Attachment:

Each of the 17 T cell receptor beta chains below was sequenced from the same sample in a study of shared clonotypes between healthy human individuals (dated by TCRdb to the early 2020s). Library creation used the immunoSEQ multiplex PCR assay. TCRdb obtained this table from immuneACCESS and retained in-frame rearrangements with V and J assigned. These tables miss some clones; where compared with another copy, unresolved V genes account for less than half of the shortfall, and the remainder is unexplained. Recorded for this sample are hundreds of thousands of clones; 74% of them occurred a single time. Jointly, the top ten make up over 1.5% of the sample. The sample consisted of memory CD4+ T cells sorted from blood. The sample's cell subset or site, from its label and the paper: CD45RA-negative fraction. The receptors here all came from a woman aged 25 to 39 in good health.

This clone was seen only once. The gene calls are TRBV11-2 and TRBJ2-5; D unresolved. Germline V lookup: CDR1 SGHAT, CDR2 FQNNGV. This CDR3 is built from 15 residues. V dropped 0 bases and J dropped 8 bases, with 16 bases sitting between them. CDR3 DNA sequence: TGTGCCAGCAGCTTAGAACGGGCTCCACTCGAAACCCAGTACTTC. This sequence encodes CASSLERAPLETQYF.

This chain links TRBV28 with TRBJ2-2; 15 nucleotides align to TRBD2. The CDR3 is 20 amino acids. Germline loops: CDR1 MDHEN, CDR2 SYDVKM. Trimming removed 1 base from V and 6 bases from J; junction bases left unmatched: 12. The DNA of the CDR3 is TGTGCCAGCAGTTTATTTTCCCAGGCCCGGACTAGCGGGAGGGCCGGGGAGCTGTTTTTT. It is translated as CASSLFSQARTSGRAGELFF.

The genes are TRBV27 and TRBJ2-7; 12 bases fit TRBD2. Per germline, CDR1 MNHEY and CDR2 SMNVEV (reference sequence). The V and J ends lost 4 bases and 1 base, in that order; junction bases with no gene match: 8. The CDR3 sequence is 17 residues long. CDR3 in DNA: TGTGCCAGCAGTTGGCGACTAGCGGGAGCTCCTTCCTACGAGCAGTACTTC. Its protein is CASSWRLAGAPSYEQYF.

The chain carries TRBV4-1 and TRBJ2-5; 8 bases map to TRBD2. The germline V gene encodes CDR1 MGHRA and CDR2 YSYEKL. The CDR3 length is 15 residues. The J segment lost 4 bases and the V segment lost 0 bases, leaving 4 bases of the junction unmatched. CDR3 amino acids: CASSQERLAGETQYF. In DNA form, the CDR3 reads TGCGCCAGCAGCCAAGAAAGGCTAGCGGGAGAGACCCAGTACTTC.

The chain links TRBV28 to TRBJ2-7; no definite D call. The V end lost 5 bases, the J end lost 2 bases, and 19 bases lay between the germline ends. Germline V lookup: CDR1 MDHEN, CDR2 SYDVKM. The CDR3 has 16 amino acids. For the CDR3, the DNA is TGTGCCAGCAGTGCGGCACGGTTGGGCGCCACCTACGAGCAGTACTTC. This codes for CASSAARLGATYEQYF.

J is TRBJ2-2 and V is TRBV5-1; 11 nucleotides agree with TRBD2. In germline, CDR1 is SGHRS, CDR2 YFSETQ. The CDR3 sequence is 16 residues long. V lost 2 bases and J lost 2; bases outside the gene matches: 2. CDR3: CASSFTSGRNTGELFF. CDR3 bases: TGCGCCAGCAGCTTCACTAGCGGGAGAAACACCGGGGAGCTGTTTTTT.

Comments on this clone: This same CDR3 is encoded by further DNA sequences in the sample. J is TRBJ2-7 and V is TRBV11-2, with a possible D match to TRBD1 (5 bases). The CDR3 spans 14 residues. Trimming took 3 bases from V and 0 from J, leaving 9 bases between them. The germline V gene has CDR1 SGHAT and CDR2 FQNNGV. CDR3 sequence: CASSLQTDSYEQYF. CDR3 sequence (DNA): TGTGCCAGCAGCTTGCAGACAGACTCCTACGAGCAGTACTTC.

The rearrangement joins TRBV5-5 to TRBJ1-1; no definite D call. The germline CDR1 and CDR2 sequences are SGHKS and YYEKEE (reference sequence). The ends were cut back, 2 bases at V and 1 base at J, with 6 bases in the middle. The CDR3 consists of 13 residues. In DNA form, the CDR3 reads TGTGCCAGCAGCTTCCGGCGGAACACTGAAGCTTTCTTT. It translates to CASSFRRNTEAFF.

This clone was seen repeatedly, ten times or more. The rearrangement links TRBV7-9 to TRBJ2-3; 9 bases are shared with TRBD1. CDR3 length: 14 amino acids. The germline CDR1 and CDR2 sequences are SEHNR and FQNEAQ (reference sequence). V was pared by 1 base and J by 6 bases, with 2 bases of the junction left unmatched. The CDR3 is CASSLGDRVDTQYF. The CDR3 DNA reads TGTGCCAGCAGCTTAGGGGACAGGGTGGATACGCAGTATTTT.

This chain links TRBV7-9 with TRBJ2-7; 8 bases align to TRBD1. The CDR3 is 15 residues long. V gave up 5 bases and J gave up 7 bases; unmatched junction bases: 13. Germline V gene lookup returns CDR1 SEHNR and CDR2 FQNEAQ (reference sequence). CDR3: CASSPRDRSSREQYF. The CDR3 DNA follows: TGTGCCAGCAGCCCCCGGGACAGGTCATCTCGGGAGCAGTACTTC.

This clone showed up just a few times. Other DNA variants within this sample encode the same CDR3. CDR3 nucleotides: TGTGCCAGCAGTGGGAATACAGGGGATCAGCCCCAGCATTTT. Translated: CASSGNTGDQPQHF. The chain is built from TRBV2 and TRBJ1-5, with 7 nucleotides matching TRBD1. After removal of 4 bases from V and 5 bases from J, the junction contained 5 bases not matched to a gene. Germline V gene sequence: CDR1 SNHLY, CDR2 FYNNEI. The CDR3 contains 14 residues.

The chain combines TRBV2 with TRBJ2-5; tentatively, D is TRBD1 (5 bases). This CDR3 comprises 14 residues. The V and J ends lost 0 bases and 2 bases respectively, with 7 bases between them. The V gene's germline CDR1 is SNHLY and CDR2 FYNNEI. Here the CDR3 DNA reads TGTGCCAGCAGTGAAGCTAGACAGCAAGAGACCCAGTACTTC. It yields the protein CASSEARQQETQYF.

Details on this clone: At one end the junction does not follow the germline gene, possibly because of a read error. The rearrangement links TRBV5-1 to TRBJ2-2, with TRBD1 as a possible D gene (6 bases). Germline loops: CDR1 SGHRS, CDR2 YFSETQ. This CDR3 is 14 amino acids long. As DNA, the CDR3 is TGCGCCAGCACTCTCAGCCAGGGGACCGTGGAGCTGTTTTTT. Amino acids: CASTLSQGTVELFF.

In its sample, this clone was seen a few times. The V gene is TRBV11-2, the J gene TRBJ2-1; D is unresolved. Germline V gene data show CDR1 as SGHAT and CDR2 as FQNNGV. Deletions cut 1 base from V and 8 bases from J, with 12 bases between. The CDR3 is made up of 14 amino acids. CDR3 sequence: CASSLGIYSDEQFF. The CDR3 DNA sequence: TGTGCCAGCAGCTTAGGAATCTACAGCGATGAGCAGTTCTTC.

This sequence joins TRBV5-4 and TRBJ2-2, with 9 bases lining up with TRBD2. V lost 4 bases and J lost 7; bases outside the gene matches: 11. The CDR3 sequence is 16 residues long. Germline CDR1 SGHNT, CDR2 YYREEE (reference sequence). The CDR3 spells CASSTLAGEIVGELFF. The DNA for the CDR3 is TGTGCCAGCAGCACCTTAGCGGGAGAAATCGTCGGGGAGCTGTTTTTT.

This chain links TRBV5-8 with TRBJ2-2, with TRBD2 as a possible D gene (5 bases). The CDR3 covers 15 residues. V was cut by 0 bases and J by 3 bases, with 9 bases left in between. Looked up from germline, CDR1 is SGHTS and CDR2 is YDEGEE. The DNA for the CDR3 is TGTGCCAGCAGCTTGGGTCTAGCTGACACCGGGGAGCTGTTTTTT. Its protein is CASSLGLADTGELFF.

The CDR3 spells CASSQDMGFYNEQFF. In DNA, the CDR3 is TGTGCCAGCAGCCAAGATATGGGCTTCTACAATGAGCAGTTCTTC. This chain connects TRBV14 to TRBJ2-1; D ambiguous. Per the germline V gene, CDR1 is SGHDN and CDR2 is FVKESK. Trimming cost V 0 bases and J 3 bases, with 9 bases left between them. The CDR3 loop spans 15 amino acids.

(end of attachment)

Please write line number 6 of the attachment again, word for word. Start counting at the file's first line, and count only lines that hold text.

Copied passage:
The chain links TRBV28 to TRBJ2-7; no definite D call. The V end lost 5 bases, the J end lost 2 bases, and 19 bases lay between the germline ends. Germline V lookup: CDR1 MDHEN, CDR2 SYDVKM. The CDR3 has 16 amino acids. For the CDR3, the DNA is TGTGCCAGCAGTGCGGCACGGTTGGGCGCCACCTACGAGCAGTACTTC. This codes for CASSAARLGATYEQYF.